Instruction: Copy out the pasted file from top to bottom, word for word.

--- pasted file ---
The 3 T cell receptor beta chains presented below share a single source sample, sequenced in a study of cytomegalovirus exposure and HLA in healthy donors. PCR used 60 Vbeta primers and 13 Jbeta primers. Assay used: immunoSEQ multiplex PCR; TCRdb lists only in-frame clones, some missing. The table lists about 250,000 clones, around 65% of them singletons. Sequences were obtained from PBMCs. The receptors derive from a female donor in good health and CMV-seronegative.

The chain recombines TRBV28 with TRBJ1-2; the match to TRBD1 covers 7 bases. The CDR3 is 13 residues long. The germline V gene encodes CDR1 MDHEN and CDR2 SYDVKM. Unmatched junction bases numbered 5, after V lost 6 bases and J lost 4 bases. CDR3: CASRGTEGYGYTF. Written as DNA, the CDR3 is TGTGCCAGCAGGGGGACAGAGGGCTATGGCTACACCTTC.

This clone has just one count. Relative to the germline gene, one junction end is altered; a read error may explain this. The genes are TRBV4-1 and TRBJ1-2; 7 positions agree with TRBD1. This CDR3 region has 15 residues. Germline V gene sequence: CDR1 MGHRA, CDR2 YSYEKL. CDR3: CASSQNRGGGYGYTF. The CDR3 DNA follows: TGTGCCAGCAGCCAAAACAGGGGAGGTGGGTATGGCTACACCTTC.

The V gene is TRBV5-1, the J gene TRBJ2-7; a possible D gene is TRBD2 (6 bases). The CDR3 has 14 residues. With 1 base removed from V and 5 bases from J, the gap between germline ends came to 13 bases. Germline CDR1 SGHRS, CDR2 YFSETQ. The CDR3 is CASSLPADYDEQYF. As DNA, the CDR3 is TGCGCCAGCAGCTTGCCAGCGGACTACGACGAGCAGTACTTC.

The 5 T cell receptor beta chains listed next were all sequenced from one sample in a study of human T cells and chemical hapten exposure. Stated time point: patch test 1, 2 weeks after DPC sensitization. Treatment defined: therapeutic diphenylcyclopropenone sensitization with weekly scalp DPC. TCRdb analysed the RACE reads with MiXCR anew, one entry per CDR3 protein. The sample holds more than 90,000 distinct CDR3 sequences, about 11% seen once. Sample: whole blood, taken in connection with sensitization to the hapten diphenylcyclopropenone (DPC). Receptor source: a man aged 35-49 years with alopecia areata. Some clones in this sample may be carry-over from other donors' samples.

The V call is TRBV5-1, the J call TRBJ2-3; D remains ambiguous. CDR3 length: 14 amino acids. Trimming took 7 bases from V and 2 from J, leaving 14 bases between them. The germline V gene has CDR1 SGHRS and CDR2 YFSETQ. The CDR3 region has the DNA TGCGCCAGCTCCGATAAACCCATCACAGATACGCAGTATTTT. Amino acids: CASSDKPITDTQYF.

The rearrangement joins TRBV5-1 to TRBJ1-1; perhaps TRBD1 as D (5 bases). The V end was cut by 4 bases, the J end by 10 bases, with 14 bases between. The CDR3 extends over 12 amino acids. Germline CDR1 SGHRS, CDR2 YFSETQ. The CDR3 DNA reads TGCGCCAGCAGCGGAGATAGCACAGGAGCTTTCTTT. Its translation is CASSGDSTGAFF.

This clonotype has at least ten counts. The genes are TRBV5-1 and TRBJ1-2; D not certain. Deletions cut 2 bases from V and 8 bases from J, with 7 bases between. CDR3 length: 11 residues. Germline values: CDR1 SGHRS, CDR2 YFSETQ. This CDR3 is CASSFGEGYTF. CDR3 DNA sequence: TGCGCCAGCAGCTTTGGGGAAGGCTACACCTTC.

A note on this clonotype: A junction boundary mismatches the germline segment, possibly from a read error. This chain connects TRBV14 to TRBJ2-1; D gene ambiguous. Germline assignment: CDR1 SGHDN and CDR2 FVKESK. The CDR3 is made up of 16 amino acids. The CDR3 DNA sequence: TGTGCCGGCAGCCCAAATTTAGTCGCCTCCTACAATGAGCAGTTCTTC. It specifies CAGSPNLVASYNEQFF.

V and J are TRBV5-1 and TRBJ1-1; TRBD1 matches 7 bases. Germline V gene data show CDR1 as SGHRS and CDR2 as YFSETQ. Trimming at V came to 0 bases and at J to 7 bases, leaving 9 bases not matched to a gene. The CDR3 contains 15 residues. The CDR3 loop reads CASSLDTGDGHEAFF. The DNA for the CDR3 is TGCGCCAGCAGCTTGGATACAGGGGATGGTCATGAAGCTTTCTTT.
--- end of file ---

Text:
The 3 T cell receptor beta chains presented below share a single source sample, sequenced in a study of cytomegalovirus exposure and HLA in healthy donors. PCR used 60 Vbeta primers and 13 Jbeta primers. Assay used: immunoSEQ multiplex PCR; TCRdb lists only in-frame clones, some missing. The table lists about 250,000 clones, around 65% of them singletons. Sequences were obtained from PBMCs. The receptors derive from a female donor in good health and CMV-seronegative.

The chain recombines TRBV28 with TRBJ1-2; the match to TRBD1 covers 7 bases. The CDR3 is 13 residues long. The germline V gene encodes CDR1 MDHEN and CDR2 SYDVKM. Unmatched junction bases numbered 5, after V lost 6 bases and J lost 4 bases. CDR3: CASRGTEGYGYTF. Written as DNA, the CDR3 is TGTGCCAGCAGGGGGACAGAGGGCTATGGCTACACCTTC.

This clone has just one count. Relative to the germline gene, one junction end is altered; a read error may explain this. The genes are TRBV4-1 and TRBJ1-2; 7 positions agree with TRBD1. This CDR3 region has 15 residues. Germline V gene sequence: CDR1 MGHRA, CDR2 YSYEKL. CDR3: CASSQNRGGGYGYTF. The CDR3 DNA follows: TGTGCCAGCAGCCAAAACAGGGGAGGTGGGTATGGCTACACCTTC.

The V gene is TRBV5-1, the J gene TRBJ2-7; a possible D gene is TRBD2 (6 bases). The CDR3 has 14 residues. With 1 base removed from V and 5 bases from J, the gap between germline ends came to 13 bases. Germline CDR1 SGHRS, CDR2 YFSETQ. The CDR3 is CASSLPADYDEQYF. As DNA, the CDR3 is TGCGCCAGCAGCTTGCCAGCGGACTACGACGAGCAGTACTTC.

The 5 T cell receptor beta chains listed next were all sequenced from one sample in a study of human T cells and chemical hapten exposure. Stated time point: patch test 1, 2 weeks after DPC sensitization. Treatment defined: therapeutic diphenylcyclopropenone sensitization with weekly scalp DPC. TCRdb analysed the RACE reads with MiXCR anew, one entry per CDR3 protein. The sample holds more than 90,000 distinct CDR3 sequences, about 11% seen once. Sample: whole blood, taken in connection with sensitization to the hapten diphenylcyclopropenone (DPC). Receptor source: a man aged 35-49 years with alopecia areata. Some clones in this sample may be carry-over from other donors' samples.

The V call is TRBV5-1, the J call TRBJ2-3; D remains ambiguous. CDR3 length: 14 amino acids. Trimming took 7 bases from V and 2 from J, leaving 14 bases between them. The germline V gene has CDR1 SGHRS and CDR2 YFSETQ. The CDR3 region has the DNA TGCGCCAGCTCCGATAAACCCATCACAGATACGCAGTATTTT. Amino acids: CASSDKPITDTQYF.

The rearrangement joins TRBV5-1 to TRBJ1-1; perhaps TRBD1 as D (5 bases). The V end was cut by 4 bases, the J end by 10 bases, with 14 bases between. The CDR3 extends over 12 amino acids. Germline CDR1 SGHRS, CDR2 YFSETQ. The CDR3 DNA reads TGCGCCAGCAGCGGAGATAGCACAGGAGCTTTCTTT. Its translation is CASSGDSTGAFF.

This clonotype has at least ten counts. The genes are TRBV5-1 and TRBJ1-2; D not certain. Deletions cut 2 bases from V and 8 bases from J, with 7 bases between. CDR3 length: 11 residues. Germline values: CDR1 SGHRS, CDR2 YFSETQ. This CDR3 is CASSFGEGYTF. CDR3 DNA sequence: TGCGCCAGCAGCTTTGGGGAAGGCTACACCTTC.

A note on this clonotype: A junction boundary mismatches the germline segment, possibly from a read error. This chain connects TRBV14 to TRBJ2-1; D gene ambiguous. Germline assignment: CDR1 SGHDN and CDR2 FVKESK. The CDR3 is made up of 16 amino acids. The CDR3 DNA sequence: TGTGCCGGCAGCCCAAATTTAGTCGCCTCCTACAATGAGCAGTTCTTC. It specifies CAGSPNLVASYNEQFF.

V and J are TRBV5-1 and TRBJ1-1; TRBD1 matches 7 bases. Germline V gene data show CDR1 as SGHRS and CDR2 as YFSETQ. Trimming at V came to 0 bases and at J to 7 bases, leaving 9 bases not matched to a gene. The CDR3 contains 15 residues. The CDR3 loop reads CASSLDTGDGHEAFF. The DNA for the CDR3 is TGCGCCAGCAGCTTGGATACAGGGGATGGTCATGAAGCTTTCTTT.